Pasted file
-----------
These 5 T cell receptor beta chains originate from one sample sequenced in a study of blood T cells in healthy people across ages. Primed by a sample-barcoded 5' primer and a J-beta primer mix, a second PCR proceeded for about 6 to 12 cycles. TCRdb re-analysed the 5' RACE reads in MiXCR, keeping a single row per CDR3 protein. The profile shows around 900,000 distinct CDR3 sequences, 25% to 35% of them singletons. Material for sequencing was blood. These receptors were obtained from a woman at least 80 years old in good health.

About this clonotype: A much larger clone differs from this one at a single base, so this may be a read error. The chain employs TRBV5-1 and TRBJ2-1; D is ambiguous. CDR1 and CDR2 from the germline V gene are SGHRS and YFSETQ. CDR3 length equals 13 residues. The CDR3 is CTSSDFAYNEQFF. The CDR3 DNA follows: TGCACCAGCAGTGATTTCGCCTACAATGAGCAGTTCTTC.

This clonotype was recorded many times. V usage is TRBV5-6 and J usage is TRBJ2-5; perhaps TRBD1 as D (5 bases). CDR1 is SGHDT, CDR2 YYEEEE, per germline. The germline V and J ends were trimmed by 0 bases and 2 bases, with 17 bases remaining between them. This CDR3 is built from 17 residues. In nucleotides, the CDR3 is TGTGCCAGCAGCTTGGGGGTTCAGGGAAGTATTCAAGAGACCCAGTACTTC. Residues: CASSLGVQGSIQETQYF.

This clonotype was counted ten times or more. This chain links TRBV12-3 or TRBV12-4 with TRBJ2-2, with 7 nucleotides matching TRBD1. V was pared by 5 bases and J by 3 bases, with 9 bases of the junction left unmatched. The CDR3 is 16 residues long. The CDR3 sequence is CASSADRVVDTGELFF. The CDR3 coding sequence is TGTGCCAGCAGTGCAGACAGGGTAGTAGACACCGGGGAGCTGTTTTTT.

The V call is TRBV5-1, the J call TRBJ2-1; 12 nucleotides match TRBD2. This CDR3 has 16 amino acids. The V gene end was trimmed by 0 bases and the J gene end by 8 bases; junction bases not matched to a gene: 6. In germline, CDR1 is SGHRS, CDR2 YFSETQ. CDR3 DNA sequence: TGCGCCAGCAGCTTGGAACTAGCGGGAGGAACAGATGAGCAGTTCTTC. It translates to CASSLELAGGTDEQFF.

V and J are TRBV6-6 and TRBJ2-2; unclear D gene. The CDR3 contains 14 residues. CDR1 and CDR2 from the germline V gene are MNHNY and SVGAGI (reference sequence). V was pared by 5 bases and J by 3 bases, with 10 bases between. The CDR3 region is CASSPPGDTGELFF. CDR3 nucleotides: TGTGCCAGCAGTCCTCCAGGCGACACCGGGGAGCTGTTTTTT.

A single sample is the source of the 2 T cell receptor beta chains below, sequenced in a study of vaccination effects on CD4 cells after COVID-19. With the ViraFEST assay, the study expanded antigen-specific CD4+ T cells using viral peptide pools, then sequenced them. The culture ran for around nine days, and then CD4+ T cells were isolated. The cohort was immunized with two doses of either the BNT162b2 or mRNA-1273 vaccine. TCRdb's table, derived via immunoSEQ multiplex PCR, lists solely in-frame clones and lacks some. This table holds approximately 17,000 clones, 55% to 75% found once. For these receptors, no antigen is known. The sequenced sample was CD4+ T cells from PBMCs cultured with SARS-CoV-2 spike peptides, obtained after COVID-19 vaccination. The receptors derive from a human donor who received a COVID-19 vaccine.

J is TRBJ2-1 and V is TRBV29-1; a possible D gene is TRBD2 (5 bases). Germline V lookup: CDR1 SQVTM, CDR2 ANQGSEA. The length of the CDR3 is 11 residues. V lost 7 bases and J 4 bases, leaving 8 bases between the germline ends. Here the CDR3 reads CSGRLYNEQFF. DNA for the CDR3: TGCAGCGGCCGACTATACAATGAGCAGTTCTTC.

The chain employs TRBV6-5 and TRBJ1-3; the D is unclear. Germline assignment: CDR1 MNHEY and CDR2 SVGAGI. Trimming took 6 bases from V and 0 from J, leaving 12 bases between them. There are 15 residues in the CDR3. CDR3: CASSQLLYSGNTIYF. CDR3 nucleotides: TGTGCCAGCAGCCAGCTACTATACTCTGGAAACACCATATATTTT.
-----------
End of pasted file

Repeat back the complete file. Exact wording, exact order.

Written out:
These 5 T cell receptor beta chains originate from one sample sequenced in a study of blood T cells in healthy people across ages. Primed by a sample-barcoded 5' primer and a J-beta primer mix, a second PCR proceeded for about 6 to 12 cycles. TCRdb re-analysed the 5' RACE reads in MiXCR, keeping a single row per CDR3 protein. The profile shows around 900,000 distinct CDR3 sequences, 25% to 35% of them singletons. Material for sequencing was blood. These receptors were obtained from a woman at least 80 years old in good health.

About this clonotype: A much larger clone differs from this one at a single base, so this may be a read error. The chain employs TRBV5-1 and TRBJ2-1; D is ambiguous. CDR1 and CDR2 from the germline V gene are SGHRS and YFSETQ. CDR3 length equals 13 residues. The CDR3 is CTSSDFAYNEQFF. The CDR3 DNA follows: TGCACCAGCAGTGATTTCGCCTACAATGAGCAGTTCTTC.

This clonotype was recorded many times. V usage is TRBV5-6 and J usage is TRBJ2-5; perhaps TRBD1 as D (5 bases). CDR1 is SGHDT, CDR2 YYEEEE, per germline. The germline V and J ends were trimmed by 0 bases and 2 bases, with 17 bases remaining between them. This CDR3 is built from 17 residues. In nucleotides, the CDR3 is TGTGCCAGCAGCTTGGGGGTTCAGGGAAGTATTCAAGAGACCCAGTACTTC. Residues: CASSLGVQGSIQETQYF.

This clonotype was counted ten times or more. This chain links TRBV12-3 or TRBV12-4 with TRBJ2-2, with 7 nucleotides matching TRBD1. V was pared by 5 bases and J by 3 bases, with 9 bases of the junction left unmatched. The CDR3 is 16 residues long. The CDR3 sequence is CASSADRVVDTGELFF. The CDR3 coding sequence is TGTGCCAGCAGTGCAGACAGGGTAGTAGACACCGGGGAGCTGTTTTTT.

The V call is TRBV5-1, the J call TRBJ2-1; 12 nucleotides match TRBD2. This CDR3 has 16 amino acids. The V gene end was trimmed by 0 bases and the J gene end by 8 bases; junction bases not matched to a gene: 6. In germline, CDR1 is SGHRS, CDR2 YFSETQ. CDR3 DNA sequence: TGCGCCAGCAGCTTGGAACTAGCGGGAGGAACAGATGAGCAGTTCTTC. It translates to CASSLELAGGTDEQFF.

V and J are TRBV6-6 and TRBJ2-2; unclear D gene. The CDR3 contains 14 residues. CDR1 and CDR2 from the germline V gene are MNHNY and SVGAGI (reference sequence). V was pared by 5 bases and J by 3 bases, with 10 bases between. The CDR3 region is CASSPPGDTGELFF. CDR3 nucleotides: TGTGCCAGCAGTCCTCCAGGCGACACCGGGGAGCTGTTTTTT.

A single sample is the source of the 2 T cell receptor beta chains below, sequenced in a study of vaccination effects on CD4 cells after COVID-19. With the ViraFEST assay, the study expanded antigen-specific CD4+ T cells using viral peptide pools, then sequenced them. The culture ran for around nine days, and then CD4+ T cells were isolated. The cohort was immunized with two doses of either the BNT162b2 or mRNA-1273 vaccine. TCRdb's table, derived via immunoSEQ multiplex PCR, lists solely in-frame clones and lacks some. This table holds approximately 17,000 clones, 55% to 75% found once. For these receptors, no antigen is known. The sequenced sample was CD4+ T cells from PBMCs cultured with SARS-CoV-2 spike peptides, obtained after COVID-19 vaccination. The receptors derive from a human donor who received a COVID-19 vaccine.

J is TRBJ2-1 and V is TRBV29-1; a possible D gene is TRBD2 (5 bases). Germline V lookup: CDR1 SQVTM, CDR2 ANQGSEA. The length of the CDR3 is 11 residues. V lost 7 bases and J 4 bases, leaving 8 bases between the germline ends. Here the CDR3 reads CSGRLYNEQFF. DNA for the CDR3: TGCAGCGGCCGACTATACAATGAGCAGTTCTTC.

The chain employs TRBV6-5 and TRBJ1-3; the D is unclear. Germline assignment: CDR1 MNHEY and CDR2 SVGAGI. Trimming took 6 bases from V and 0 from J, leaving 12 bases between them. There are 15 residues in the CDR3. CDR3: CASSQLLYSGNTIYF. CDR3 nucleotides: TGTGCCAGCAGCCAGCTACTATACTCTGGAAACACCATATATTTT.